About one month ago I signed up for Brazilian Jiu-Jitsu (BJJ).
Having previously trained Tae Kwon-Do for 10 years I wanted to learn a grappling and ground based martial art.
Tae Kwon-Do was primarily a standing marital art with very little, if any, ground work.
Prior to signing up I naively thought that having 10 years experience in a standing martial art, where my height gave me an advantage, would also give me an advantage in a ground based martial art.
What might surprise you is that I was both wrong and right.
In this post I want to share with you my experiences with Brazilian Jiu-Jitsu, so far, as a tall (196 cm / 6’6) and skinny (95 kg) white belt.
Once I have more experience under my belt (see what I did there?) I will write another experience post.
To be clear: I’ve only been training BJJ for a total of 6 weeks and I have an enormously long way to go with my learning.
I’m in no way a subject matter expert nor do I know a lot about what I’m doing so far but with each class I’m slowly starting to piece things together.
In no particular order, here are my experiences with BJJ so far.
Brazilian Jiu-Jitsu As A Tall Guy: Thoughts So Far
- The first thing I had to do was buy a cool rash guard. I ended up getting a power pangolin white raven fightwear rash guard. I reviewed this rash guard here.
- Sections of your legs, arms and chest will get covered with an array of bruises; you will look like a spotted leopard. This will especially be the case during your first 3-4 weeks of training but your body / skin will adapt and eventually you’ll bruise less.
- Despite any current gym training fitness you have, the first few lessons will be surprisingly physically exhausting. This gets better with time as your body adapts.
- Stretching after class is a must. Unless you want to feel sore and tight for the next few days.
- Finding a good fitting Gi (BJJ uniform) is difficult. This may come as no surprise but BJJ Gi’s (like regualr clothing) are not made with tall people in mind. The same problems you have with regular clothing (sleeve leg, leg length or body width) you will also have with Gi’s. I have a white Tatami Nova MK4 Gi in size A5. This size (A5) Gi is unfortunately too wide in the body, the sleeves are a tad too short and also too wide.
- Wearing a larger Gi (not fitted to a skinny build) makes it easier for people to grab you, pull you down and control you when rolling.
- Having long limbs makes it easier for people to grab you (more of you to grab) BUT it also helps you grab people easily and from further. From a seated position on the ground I can reach a standing opponents collar and pull them down towards me.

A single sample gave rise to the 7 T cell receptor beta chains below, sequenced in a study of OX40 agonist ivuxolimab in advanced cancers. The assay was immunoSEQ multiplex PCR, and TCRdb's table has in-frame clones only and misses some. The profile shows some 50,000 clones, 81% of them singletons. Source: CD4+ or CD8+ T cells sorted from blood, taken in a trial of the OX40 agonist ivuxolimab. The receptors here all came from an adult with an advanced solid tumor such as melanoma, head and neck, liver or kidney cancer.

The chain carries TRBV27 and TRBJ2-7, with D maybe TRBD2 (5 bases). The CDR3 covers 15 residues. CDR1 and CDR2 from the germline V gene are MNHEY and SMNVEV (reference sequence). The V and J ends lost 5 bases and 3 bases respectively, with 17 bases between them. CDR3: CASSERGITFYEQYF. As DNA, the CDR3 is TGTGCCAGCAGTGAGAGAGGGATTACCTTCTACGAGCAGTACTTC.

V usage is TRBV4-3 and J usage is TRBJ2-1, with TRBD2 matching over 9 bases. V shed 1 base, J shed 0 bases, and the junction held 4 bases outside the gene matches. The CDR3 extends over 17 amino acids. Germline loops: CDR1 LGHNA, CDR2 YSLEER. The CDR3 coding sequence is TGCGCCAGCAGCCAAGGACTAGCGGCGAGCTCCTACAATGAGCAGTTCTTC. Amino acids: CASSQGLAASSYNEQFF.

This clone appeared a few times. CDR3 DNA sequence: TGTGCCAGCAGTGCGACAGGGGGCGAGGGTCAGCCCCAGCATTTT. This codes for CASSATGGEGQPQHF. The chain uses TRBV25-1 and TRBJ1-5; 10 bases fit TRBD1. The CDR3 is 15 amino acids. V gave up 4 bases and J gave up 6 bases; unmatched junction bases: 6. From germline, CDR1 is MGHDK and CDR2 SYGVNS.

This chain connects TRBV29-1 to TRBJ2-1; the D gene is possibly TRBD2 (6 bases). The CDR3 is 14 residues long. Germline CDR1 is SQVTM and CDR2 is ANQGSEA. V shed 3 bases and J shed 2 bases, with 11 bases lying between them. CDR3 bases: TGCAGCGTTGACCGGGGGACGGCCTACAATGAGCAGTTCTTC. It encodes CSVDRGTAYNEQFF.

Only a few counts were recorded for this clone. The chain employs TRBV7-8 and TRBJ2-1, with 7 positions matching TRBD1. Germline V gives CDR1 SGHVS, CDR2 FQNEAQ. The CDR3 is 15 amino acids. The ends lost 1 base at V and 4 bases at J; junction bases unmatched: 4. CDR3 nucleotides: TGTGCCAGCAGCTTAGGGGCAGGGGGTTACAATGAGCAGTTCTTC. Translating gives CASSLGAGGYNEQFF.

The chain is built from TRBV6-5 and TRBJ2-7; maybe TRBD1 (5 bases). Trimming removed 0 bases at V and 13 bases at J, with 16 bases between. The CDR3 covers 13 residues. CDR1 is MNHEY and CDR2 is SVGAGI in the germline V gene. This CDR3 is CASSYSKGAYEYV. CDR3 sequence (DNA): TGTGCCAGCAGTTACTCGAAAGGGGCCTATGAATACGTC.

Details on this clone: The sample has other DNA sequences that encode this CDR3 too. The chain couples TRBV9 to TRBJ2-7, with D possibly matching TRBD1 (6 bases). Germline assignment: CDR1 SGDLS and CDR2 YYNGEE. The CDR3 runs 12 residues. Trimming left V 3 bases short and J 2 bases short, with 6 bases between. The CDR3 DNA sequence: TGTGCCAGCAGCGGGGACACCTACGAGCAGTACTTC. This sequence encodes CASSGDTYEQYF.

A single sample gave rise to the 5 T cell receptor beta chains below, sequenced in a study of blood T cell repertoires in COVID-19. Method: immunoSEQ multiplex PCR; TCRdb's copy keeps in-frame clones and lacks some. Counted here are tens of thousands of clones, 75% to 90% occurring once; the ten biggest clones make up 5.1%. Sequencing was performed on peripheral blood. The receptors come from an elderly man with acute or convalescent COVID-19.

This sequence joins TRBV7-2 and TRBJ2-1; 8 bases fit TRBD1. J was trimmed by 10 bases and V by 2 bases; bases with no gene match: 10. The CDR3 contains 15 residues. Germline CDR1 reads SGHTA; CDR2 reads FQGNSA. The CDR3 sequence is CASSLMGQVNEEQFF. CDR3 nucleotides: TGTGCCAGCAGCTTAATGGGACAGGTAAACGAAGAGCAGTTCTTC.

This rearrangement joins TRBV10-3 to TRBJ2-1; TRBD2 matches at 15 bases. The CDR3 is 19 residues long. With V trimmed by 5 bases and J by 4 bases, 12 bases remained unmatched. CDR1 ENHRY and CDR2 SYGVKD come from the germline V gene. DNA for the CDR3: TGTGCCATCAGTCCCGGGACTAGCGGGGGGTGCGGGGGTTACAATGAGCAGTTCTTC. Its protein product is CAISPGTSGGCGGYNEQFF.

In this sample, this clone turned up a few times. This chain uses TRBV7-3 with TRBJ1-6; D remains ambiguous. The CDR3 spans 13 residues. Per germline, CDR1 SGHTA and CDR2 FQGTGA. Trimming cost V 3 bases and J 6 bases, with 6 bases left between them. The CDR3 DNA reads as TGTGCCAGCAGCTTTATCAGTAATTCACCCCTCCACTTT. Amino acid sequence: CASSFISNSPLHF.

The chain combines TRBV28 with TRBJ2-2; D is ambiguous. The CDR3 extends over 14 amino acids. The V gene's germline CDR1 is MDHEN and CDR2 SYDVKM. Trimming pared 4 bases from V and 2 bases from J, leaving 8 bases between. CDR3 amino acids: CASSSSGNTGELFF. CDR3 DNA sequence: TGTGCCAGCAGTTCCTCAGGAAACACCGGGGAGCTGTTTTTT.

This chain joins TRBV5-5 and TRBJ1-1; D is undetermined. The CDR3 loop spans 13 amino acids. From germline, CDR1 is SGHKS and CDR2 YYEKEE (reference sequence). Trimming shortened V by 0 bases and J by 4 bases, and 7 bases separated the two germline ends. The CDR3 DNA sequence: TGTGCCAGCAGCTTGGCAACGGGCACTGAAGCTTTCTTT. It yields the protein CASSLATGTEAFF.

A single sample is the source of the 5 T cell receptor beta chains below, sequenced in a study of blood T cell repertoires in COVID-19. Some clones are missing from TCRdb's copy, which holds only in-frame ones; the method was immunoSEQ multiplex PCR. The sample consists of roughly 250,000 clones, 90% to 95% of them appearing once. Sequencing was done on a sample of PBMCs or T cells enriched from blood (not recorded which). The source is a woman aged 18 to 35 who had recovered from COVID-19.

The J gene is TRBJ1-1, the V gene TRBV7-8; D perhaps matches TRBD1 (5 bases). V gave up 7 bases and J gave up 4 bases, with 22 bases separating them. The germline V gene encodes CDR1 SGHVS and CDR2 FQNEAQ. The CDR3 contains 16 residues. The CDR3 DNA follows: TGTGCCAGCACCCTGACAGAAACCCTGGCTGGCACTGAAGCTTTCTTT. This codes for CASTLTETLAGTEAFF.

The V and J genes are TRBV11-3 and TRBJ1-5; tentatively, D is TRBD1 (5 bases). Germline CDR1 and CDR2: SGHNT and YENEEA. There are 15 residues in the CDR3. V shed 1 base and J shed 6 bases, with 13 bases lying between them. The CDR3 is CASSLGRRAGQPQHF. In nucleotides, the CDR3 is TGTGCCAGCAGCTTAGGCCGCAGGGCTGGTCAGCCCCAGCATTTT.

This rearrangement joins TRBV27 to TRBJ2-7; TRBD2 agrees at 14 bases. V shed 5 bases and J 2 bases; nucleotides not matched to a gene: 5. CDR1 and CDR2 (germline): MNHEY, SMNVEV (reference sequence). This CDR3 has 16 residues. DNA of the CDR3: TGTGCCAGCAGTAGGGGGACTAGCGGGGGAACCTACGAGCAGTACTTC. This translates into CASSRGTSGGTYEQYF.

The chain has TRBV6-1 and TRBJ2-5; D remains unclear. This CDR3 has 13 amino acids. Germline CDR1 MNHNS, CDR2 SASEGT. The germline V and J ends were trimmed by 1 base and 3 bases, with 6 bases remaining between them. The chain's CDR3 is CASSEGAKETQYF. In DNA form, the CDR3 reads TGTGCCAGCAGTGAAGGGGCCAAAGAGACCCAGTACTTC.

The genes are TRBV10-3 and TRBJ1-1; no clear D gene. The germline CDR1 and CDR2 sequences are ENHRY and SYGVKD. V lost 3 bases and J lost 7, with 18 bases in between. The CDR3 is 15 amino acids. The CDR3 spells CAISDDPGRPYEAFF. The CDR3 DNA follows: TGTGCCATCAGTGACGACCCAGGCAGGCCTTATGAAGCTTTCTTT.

- Almost everyone you roll with will be shorter than you. People will get freaked out by your long limbs and will try to pull you in close and keep you in their guard for as long as possible so that you can’t use your long limbs.
- It’s easier and more effective to get top grip (towards the back of Gi collar) than grabbing the front lapel of your opponents Gi.
- When grabbing your opponents sleeve it’s more effective to grab it underneath their armpit or as far up their triceps as you can. Having long arms allows you to do this and gives you better control of your opponent.
- Long side control (legs stretched out behind you, holding you in place as an anchor) is much more effective than the standard side control.
- Long legs and closed-guard are a perfect match (use your long legs and wrap them around your opponent).
- You need to learn how to adapt all the moves you learn for your longer limbs.
- Flexibility is king. Being tall and flexible will make you dangerous. The more flexible you are the easier you can maneuver around your opponent and wrap your long limbs around them. This is something I’m actively working to improve.
- Leverage is key. Long limbs means you have longer levers, longer levers means more force is available to you with less effort. This is something I’m also trying to learn and improve.
- Rolling with an opponent heavier than you, who sits on your chest and pins you down will help you learn how to stay calm and focused.
Brazilian Jiu-jitsu is very complex, technical and physically demanding.
This can leave you feeling extremely frustrated, confused and at times feeling like you aren’t progressing at all. This happens to me a lot; I come home from training, feeling defeated and confused that I can’t seem to learn any of the moves.
This is perfectly normal and is all part of the learning process.
Trust in the process, learn how to adapt the movements to your longer build and keep training.
If you persevere you will start to slowly make sense of it all and start to unleash your deadly long limbs.
If you’ve been considering trying Brazilian Jiu-Jitsu for a long time but haven’t yet done so.
Worst case you won’t like it and realize it’s not for you and the best case you’ll fall in love with it and learn a lot about yourself in the process.
Stand tall, be proud of your height and strive for greatness.
Image credit for BJJ gorilla playing chess (cover image): here